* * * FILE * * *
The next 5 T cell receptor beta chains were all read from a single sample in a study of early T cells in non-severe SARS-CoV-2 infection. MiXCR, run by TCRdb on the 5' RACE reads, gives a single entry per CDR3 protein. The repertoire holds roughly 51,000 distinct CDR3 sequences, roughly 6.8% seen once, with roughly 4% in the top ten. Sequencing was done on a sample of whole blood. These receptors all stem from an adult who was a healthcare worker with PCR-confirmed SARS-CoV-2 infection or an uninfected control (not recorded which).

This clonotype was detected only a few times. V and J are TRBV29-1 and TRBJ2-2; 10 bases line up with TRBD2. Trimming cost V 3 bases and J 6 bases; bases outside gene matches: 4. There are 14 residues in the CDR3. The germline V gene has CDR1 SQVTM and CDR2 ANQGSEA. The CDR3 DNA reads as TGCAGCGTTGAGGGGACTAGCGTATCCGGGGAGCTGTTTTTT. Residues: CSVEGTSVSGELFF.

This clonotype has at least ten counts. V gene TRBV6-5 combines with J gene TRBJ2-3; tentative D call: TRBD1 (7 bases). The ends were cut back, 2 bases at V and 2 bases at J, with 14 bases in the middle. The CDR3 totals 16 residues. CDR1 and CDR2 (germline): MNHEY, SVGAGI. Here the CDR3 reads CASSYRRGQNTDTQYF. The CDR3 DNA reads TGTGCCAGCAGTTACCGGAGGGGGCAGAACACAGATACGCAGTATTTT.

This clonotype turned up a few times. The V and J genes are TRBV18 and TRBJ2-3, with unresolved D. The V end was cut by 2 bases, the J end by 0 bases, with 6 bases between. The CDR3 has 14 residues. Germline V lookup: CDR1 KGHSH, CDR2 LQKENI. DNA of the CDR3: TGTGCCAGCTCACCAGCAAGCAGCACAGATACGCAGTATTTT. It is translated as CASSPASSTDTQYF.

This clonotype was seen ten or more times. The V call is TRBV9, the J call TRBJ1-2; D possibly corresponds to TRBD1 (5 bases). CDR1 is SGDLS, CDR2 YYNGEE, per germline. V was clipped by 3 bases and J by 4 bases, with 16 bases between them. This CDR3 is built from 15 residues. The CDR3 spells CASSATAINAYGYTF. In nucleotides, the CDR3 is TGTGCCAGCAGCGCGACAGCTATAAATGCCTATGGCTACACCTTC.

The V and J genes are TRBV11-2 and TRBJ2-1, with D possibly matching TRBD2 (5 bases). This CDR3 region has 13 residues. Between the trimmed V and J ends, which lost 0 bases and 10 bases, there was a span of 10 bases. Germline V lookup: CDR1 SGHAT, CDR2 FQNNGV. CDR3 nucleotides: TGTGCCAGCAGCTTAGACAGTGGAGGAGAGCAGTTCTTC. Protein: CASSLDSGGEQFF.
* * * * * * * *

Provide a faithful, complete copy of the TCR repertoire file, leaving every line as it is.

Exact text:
The next 5 T cell receptor beta chains were all read from a single sample in a study of early T cells in non-severe SARS-CoV-2 infection. MiXCR, run by TCRdb on the 5' RACE reads, gives a single entry per CDR3 protein. The repertoire holds roughly 51,000 distinct CDR3 sequences, roughly 6.8% seen once, with roughly 4% in the top ten. Sequencing was done on a sample of whole blood. These receptors all stem from an adult who was a healthcare worker with PCR-confirmed SARS-CoV-2 infection or an uninfected control (not recorded which).

This clonotype was detected only a few times. V and J are TRBV29-1 and TRBJ2-2; 10 bases line up with TRBD2. Trimming cost V 3 bases and J 6 bases; bases outside gene matches: 4. There are 14 residues in the CDR3. The germline V gene has CDR1 SQVTM and CDR2 ANQGSEA. The CDR3 DNA reads as TGCAGCGTTGAGGGGACTAGCGTATCCGGGGAGCTGTTTTTT. Residues: CSVEGTSVSGELFF.

This clonotype has at least ten counts. V gene TRBV6-5 combines with J gene TRBJ2-3; tentative D call: TRBD1 (7 bases). The ends were cut back, 2 bases at V and 2 bases at J, with 14 bases in the middle. The CDR3 totals 16 residues. CDR1 and CDR2 (germline): MNHEY, SVGAGI. Here the CDR3 reads CASSYRRGQNTDTQYF. The CDR3 DNA reads TGTGCCAGCAGTTACCGGAGGGGGCAGAACACAGATACGCAGTATTTT.

This clonotype turned up a few times. The V and J genes are TRBV18 and TRBJ2-3, with unresolved D. The V end was cut by 2 bases, the J end by 0 bases, with 6 bases between. The CDR3 has 14 residues. Germline V lookup: CDR1 KGHSH, CDR2 LQKENI. DNA of the CDR3: TGTGCCAGCTCACCAGCAAGCAGCACAGATACGCAGTATTTT. It is translated as CASSPASSTDTQYF.

This clonotype was seen ten or more times. The V call is TRBV9, the J call TRBJ1-2; D possibly corresponds to TRBD1 (5 bases). CDR1 is SGDLS, CDR2 YYNGEE, per germline. V was clipped by 3 bases and J by 4 bases, with 16 bases between them. This CDR3 is built from 15 residues. The CDR3 spells CASSATAINAYGYTF. In nucleotides, the CDR3 is TGTGCCAGCAGCGCGACAGCTATAAATGCCTATGGCTACACCTTC.

The V and J genes are TRBV11-2 and TRBJ2-1, with D possibly matching TRBD2 (5 bases). This CDR3 region has 13 residues. Between the trimmed V and J ends, which lost 0 bases and 10 bases, there was a span of 10 bases. Germline V lookup: CDR1 SGHAT, CDR2 FQNNGV. CDR3 nucleotides: TGTGCCAGCAGCTTAGACAGTGGAGGAGAGCAGTTCTTC. Protein: CASSLDSGGEQFF.